Issues in Environmental Economics/ Benefit-Cost Analysis Project
There are literally thousands of local, national, or global projects or policies that you could analyze using the tools of environmental economics. Pick one that interests you! It does not matter whether your project passes a benefit-cost analysis, or whether you make a case “for” or “against” the environment. Your goal is simply to persuade the class that your analysis is correct. In doing so, you will demonstrate to me your understanding of benefit-cost analysis, as discussed in class and described in Chapters 5 and 6. Once you pick a topic you need to do some research. Do Goodstein and Polasky address similar topics in the text? Are there careful analyses online? What are the major inputs and outputs of your project? How can you place dollar values on these, using the tools of benefit-cost analysis? By September 30th, post a 500-to-1,000-word analysis on Canvas. Your essay should do the following:
a) Make clear thesis related to an environmental issue, such as “The US should implement a cap-and-dividend plan to reduce carbon emissions” or “Fort Collins should build a bike underpass under X street” or “Larimer County should lift its moratorium on natural gas fracking”.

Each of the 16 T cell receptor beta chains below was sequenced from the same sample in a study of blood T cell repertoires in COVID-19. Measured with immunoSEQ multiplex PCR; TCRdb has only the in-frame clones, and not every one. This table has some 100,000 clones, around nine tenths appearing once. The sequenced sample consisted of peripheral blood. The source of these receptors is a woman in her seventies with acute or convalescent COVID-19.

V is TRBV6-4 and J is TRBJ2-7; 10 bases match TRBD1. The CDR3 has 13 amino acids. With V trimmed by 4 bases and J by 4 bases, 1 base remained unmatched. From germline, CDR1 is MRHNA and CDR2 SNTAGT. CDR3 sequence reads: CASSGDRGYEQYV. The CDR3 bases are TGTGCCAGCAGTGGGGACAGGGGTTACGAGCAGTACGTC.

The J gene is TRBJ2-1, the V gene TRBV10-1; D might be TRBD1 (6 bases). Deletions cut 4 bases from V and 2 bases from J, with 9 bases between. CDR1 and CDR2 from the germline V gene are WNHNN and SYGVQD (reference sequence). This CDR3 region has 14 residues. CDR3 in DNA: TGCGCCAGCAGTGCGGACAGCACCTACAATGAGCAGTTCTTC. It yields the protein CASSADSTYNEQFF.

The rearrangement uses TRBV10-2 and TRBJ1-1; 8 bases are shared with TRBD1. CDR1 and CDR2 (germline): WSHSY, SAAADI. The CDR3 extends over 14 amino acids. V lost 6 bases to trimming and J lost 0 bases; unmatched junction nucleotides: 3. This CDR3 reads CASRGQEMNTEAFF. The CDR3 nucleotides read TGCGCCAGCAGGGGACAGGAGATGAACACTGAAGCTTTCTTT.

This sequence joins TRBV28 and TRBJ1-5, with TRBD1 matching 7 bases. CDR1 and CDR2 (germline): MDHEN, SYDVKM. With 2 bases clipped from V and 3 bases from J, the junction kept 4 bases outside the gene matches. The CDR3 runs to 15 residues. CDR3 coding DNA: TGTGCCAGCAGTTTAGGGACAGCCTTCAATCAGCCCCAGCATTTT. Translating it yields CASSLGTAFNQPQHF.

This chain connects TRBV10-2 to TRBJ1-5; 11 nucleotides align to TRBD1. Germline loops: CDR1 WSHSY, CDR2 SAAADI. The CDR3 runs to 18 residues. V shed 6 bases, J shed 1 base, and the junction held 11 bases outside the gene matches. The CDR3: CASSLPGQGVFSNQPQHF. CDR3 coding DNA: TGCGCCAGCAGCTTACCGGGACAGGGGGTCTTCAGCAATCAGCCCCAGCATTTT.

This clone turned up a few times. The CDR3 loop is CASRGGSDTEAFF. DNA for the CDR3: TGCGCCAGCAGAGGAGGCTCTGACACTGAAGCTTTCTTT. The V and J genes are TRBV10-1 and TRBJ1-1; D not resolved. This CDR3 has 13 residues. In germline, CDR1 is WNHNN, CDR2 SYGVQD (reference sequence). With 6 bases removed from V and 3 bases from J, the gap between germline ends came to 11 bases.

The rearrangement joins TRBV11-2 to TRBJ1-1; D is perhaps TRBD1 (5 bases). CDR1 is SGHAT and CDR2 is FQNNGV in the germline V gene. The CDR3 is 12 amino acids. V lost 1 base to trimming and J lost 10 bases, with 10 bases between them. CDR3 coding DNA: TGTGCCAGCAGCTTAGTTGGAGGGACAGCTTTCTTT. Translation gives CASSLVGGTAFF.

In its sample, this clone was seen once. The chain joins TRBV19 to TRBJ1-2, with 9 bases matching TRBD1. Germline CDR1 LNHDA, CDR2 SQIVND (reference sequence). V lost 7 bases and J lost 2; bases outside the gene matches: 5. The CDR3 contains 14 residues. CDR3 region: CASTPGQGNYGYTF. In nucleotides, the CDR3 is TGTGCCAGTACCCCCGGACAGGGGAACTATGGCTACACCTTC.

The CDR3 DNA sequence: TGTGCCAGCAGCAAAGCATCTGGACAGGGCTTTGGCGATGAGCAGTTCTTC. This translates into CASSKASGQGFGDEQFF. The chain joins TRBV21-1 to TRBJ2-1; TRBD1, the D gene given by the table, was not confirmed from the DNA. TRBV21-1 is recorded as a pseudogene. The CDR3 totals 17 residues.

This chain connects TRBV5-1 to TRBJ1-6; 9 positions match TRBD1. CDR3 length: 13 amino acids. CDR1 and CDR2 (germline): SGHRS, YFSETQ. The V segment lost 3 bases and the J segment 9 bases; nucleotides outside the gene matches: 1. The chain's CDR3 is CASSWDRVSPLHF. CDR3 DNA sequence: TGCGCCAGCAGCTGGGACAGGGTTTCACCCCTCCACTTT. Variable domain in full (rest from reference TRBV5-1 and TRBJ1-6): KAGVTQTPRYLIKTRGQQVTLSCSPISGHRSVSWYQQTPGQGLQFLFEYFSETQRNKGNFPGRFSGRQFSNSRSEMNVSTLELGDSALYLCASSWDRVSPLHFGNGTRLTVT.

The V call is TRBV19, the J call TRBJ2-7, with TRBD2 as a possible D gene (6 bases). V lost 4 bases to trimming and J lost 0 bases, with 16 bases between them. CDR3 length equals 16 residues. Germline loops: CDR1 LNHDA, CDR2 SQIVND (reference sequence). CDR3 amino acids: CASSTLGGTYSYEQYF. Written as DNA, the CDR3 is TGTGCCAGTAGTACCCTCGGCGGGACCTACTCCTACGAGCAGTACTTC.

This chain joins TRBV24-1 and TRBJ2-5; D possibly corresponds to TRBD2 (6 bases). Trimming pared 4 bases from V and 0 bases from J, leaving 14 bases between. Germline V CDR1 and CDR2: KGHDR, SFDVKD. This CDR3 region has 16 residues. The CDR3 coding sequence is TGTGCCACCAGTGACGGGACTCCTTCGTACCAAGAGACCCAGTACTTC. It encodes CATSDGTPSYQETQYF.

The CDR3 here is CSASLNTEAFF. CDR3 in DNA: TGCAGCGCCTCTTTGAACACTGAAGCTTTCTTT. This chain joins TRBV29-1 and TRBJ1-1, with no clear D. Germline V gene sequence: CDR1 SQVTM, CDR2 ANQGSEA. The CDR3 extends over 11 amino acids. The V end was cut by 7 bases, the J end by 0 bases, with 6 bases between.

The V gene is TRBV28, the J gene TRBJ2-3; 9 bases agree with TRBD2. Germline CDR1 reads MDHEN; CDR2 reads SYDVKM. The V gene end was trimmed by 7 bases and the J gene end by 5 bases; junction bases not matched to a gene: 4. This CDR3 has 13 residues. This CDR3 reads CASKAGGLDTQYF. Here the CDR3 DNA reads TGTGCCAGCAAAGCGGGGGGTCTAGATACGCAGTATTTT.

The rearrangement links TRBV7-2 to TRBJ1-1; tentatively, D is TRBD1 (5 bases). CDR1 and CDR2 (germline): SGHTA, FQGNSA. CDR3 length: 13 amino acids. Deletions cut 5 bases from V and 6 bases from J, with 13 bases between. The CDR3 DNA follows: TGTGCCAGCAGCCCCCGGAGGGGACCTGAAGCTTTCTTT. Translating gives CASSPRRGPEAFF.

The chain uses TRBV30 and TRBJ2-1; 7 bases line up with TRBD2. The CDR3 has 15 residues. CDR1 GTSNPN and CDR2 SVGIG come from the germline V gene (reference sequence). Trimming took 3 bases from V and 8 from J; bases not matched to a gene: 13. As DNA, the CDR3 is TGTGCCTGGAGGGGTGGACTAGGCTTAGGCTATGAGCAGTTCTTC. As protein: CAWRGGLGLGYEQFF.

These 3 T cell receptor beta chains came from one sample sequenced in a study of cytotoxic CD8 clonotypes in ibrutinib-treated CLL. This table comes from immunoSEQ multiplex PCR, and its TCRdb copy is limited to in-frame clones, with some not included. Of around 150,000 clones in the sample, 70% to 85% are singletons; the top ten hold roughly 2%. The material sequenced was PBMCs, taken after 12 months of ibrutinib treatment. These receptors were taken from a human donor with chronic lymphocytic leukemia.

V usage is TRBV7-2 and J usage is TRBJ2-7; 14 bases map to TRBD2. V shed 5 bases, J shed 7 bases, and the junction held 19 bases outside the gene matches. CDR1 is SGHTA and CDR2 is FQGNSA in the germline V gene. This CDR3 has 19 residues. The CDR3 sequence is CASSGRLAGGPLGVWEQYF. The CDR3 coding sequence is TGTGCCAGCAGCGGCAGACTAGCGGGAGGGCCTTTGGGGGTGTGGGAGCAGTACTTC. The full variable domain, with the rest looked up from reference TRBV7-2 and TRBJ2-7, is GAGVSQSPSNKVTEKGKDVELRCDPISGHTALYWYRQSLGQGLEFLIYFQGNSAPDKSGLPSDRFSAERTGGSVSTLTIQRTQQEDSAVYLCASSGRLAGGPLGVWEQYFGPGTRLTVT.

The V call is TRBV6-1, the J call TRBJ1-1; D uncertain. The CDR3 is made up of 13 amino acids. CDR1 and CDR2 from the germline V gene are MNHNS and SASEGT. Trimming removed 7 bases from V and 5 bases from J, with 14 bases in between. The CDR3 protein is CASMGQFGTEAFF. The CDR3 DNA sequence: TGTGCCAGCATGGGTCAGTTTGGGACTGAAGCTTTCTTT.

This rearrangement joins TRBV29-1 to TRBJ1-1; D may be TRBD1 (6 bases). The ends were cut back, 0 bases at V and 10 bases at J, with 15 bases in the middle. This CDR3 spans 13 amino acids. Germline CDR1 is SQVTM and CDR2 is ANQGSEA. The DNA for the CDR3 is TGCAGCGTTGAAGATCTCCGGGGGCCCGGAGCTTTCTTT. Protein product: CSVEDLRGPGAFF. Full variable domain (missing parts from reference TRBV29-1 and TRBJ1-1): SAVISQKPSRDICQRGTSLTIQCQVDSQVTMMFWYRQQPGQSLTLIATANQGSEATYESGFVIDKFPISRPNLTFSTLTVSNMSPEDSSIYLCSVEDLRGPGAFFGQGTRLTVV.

b) Demonstrating the importance of your particular issue, and explain how economic theory informs your argument.
c) Defend your thesis using benefit-cost analysis. You should use at least 2 of the techniques described in the book to estimate the (dollar) value of an environmental cost or benefit. Note that 500-1,000 words are not enough space to defend your thesis in great detail, so you should focus on the most important components of the issue. If necessary, you can cut corners by pretending that you conducted a hedonic regression or contingent valuation survey, but choose values that seem realistic to you (perhaps based on other research) and explain why the method you “use” is appropriate.
d) Cite relevant findings from other research. Remember you can always borrow other people’s ideas, as long as you give them credit.
e) Present your analysis clearly. A summary benefit-cost table is almost always illuminating.
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